F Geyrhalter: Oh, I have not, but now I will.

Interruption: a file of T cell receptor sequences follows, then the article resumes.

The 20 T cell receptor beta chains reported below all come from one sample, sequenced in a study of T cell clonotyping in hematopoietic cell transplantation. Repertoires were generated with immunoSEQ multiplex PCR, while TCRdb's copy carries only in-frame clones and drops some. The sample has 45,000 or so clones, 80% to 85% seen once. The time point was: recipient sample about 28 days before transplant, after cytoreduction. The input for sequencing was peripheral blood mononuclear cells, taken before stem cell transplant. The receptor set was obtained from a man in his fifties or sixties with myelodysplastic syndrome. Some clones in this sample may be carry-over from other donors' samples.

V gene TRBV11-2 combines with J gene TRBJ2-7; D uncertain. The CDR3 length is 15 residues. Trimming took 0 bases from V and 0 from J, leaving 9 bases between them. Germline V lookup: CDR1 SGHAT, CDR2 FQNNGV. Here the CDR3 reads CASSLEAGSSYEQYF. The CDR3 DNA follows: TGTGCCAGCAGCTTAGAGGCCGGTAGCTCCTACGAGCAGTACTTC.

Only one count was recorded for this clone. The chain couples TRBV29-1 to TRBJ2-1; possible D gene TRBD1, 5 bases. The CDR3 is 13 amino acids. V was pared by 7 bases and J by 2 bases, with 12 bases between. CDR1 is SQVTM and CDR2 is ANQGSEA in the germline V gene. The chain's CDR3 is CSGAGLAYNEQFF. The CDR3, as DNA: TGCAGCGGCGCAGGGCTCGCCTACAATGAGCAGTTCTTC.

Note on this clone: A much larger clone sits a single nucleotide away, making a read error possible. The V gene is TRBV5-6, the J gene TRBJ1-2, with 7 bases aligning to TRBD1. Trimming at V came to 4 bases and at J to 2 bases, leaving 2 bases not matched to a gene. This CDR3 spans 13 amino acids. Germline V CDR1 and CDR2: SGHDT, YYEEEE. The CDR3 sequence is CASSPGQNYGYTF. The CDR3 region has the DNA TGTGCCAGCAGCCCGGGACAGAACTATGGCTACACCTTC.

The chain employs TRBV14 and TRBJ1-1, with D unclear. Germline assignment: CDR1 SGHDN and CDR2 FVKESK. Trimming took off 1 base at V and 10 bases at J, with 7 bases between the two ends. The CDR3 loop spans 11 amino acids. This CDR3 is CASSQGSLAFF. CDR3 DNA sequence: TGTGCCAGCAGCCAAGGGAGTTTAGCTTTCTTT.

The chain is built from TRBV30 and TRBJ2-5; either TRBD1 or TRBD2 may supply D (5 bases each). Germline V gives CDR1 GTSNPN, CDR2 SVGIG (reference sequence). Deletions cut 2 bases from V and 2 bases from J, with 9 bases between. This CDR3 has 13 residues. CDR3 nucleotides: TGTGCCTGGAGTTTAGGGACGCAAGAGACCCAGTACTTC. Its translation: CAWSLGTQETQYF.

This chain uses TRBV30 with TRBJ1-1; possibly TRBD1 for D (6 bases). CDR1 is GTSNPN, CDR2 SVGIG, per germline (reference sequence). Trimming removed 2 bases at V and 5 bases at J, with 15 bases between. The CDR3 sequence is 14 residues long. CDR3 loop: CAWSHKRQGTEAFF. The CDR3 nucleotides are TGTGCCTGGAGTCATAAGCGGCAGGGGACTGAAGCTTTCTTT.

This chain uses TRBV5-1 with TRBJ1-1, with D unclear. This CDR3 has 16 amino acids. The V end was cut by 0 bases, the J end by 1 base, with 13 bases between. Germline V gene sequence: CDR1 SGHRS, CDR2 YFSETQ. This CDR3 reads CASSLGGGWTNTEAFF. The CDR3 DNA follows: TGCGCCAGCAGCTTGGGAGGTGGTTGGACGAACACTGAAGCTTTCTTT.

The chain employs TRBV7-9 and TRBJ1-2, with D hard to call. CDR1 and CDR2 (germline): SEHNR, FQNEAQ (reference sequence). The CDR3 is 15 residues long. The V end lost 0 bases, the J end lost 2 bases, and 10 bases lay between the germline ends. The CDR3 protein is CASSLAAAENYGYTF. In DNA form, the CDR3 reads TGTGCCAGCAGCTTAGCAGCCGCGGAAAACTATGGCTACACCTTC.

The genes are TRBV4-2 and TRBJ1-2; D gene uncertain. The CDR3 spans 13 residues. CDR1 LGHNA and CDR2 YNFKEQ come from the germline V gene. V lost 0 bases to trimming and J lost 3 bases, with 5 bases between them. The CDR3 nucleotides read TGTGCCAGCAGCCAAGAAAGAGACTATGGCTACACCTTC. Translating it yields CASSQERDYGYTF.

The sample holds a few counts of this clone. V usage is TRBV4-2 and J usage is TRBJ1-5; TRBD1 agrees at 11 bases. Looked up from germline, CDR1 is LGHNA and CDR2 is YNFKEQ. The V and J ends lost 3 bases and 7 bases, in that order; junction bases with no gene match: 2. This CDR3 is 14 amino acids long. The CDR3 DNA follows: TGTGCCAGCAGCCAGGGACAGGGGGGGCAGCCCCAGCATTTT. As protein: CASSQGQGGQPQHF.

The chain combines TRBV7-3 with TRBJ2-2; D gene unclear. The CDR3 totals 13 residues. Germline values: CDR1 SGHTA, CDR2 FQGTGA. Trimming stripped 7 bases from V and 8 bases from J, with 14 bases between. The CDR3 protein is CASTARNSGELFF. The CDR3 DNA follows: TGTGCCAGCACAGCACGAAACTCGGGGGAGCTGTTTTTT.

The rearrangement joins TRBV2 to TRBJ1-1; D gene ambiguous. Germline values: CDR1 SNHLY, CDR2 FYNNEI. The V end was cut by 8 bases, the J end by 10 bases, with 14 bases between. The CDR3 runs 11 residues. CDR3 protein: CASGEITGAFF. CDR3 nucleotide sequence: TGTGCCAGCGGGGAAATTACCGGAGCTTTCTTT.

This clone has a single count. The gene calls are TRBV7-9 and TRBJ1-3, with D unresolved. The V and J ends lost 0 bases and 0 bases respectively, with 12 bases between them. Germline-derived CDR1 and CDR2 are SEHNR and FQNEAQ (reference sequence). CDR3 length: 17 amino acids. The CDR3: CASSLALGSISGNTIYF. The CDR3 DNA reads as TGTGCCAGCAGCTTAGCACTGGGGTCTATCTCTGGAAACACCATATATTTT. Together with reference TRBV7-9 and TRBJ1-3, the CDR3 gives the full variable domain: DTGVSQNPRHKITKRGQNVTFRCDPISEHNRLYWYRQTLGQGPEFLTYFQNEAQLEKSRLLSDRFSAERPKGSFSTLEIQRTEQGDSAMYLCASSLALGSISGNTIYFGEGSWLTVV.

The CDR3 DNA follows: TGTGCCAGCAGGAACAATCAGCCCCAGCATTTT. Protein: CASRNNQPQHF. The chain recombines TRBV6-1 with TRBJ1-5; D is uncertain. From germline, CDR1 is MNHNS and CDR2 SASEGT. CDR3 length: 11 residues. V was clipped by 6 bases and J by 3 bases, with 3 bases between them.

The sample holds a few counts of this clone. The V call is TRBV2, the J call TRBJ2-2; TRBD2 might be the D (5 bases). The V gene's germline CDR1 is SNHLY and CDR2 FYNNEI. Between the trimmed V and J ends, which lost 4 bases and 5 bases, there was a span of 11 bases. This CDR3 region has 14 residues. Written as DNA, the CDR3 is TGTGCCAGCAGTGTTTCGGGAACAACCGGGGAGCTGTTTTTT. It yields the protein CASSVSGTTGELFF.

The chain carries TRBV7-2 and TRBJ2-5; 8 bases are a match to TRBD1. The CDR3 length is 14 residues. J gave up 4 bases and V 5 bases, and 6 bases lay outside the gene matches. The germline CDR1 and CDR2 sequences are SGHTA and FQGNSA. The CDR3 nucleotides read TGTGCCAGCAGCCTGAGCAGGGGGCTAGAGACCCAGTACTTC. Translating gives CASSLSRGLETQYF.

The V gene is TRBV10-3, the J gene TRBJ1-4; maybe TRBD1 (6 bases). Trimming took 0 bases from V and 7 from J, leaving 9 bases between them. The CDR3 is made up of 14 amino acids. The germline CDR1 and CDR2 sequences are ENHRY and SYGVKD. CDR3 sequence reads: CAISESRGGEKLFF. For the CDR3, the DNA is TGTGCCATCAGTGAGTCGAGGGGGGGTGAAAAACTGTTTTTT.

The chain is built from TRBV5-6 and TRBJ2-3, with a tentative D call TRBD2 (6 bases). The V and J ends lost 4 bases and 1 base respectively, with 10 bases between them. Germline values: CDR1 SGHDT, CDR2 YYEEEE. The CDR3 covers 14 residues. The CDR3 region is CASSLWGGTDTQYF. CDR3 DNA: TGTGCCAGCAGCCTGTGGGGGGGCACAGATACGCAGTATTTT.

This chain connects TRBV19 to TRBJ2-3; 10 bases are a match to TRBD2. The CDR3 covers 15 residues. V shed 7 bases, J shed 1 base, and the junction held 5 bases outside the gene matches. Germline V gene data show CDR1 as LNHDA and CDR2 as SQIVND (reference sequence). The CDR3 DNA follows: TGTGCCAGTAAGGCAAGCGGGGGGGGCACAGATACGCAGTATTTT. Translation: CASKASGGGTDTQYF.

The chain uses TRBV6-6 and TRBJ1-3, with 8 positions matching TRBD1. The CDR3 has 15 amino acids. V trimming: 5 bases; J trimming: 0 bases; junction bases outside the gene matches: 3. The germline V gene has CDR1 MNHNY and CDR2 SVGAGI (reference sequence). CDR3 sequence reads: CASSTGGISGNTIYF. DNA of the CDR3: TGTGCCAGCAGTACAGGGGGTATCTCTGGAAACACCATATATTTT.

L Eccles: Oh, okay. It’s called The Billion Dollar Fantasy. It’s on Amazon if you want to download it. It was written by a guy from Sports Illustrated, a journalist from Sports Illustrated. And it does a good job at telling that whole story of the ups and downs that we faced while we built FanDuel. And you’re really spot-on with your observation that it was a tough 10 years, followed by all the founders left the company at the end of 2017. And when we came out of the business it gave us all time to reflect on what had just happened. It had been 10 years of running almost like a marathon every day, and that’s really what it felt like, this gigantic effort over a long period of time. And it gave us a moment to reflect the fall, winter of 2017 on what is success and what does it mean for us, and what have we taken away from those 10 years of building FanDuel. And for me the big thing that that period of reflection taught me was the reason that we did this was not to make money. It was not to be a successful entrepreneur in inverted commas. It was really about the journey, the making something that changed the world. That was really what drove us every day. If the only reason you were building a company was to be rich someday, that’s not enough to get you out of bed every morning. You need to really believe in what you’re doing and want to serve your customers day in and day out. And that was what really drove us. But what you find when you’re going through a battle like we did, and by battle I mean every day turning up and trying to figure out how to build this business, what you discover is that you build these relationships with your co-founders, with your employees, with your team members, with your suppliers, the agencies you’re working with. And those relationships are for life. And that was when kept us all sane as we went through all those ups and downs. And it’s interesting you mentioned building it with my husband. A lot of people have said to me, “Wow, I could never work with my husband and certainly couldn’t do a startup like FanDuel. How did that work? And how come you’re not divorced?” And it wasn’t easy, it wasn’t all a walk in the park. We had our ups and downs. We’re a normal couple. We’ve been together for a long time. We’ve read a lot of self-help books over the years, and what I found was oftentimes they would sit on my bedside table and I just never found the time to wade through all of these books. And whenever I did eventually manage to pick them up, what I would find is there may be one or two chapters that were relevant to me in my particular situation. And I wondered if there was a way that we could use technology to almost replicate the experience that you would have if you went to a relationship coach, or if you went to a therapist, where they ask you questions about yourself and you tell the coach who you are, you talk about your insecurities or your personality, the challenges that you’re facing, what you like to do, what you don’t like to do, and that coach develops a really deep understanding of who you are and can help you work through whatever the issues are that you’re dealing with at that point in time. That was the inspiration behind the start of Relish.